The second, and perhaps more pervasive, problem isn't the course's ease but its narrow scope. At Boston University, students can satisfy full half of their humanities requirement with a course on "The New England Poets." It's easy to imagine such a course being rigorous indeed. And worthy--Robert Frost, Robert Lowell, Ralph Waldo Emerson, and Henry David Thoreau are all on the reading list. But by combining New England Poets with another equally narrow course (for instance, "Whitman and Dickinson") the B.U. student can satisfy the entire humanities distribution requirement without ever hearing a symphony, reading a philosopher, or looking at a painting; without, in fact, knowing anything about literature other than that produced by a handful of American poets. Solemn coursebook promises aside, distribution requirements ensure nothing "broad" at all but instead promote the opposite, a here-and-there dabbling as course openings and convenience permit. In the end, even the brightest students have transcripts with more holes in them than an Ollie North alibi.

The cure is the core--the core curriculum, that is--a few carefully designed courses that all students must take and that ground them in the world's great books, events, and ideas. The goal is to cut across the narrow boundaries of academic departments, and lay the foundation for a student's later, more specialized study. While definitions of what to include will of course vary--Milton may be in on one list, out on another--still the result will almost certainly be impressive, and infinitely better than the anything-goes philosophy of the distribution requirement.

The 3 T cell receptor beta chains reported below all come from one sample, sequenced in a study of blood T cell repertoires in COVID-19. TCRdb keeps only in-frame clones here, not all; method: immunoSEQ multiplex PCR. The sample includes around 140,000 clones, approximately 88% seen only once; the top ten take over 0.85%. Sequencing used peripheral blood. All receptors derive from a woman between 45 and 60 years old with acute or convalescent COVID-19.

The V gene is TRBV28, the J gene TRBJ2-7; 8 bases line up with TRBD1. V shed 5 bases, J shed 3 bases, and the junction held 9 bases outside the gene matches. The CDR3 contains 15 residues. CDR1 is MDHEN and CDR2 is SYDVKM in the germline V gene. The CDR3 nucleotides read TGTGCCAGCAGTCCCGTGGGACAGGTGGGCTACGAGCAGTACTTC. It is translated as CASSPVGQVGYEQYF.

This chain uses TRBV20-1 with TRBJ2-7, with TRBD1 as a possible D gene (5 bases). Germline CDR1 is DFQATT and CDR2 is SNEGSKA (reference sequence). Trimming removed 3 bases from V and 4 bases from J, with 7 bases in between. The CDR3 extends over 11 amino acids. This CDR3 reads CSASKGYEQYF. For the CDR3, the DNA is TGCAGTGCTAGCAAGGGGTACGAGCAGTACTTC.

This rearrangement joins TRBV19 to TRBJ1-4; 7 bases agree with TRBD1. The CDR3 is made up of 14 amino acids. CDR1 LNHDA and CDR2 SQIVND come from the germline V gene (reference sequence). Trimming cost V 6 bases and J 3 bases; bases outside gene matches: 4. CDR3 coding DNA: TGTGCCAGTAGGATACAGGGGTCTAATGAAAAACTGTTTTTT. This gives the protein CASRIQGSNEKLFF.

At Columbia, for instance, every incoming freshman must take the school's vaunted year-long course in Contemporary Civilization. Its reading list includes Plato, Aristotle, Augustine, Machiavelli, Hobbes, Locke, Rousseau, Adam Smith, J.S. Mill, Marx, Nietzsche, and Freud, among others. Every student must take Literature Humanities, which includes Homer, Aeschylus, Plato, Aristotle, Virgil, the Bible, Dante, Montaigne, Shakespeare, Cervantes, Goethe, Jane Austen, and Dostoevsky. Similar courses cover the great traditions in art, music, and the natural sciences. Everyone may have their pet omission: Where's Aquinas? The Brontes? But what a striking difference there is between Columbia's promise of broad spectrums and those at U.Va. and B.U. It's not that Columbia students can't go on later to study New England poets; it's that they can't graduate by studying only New England poets.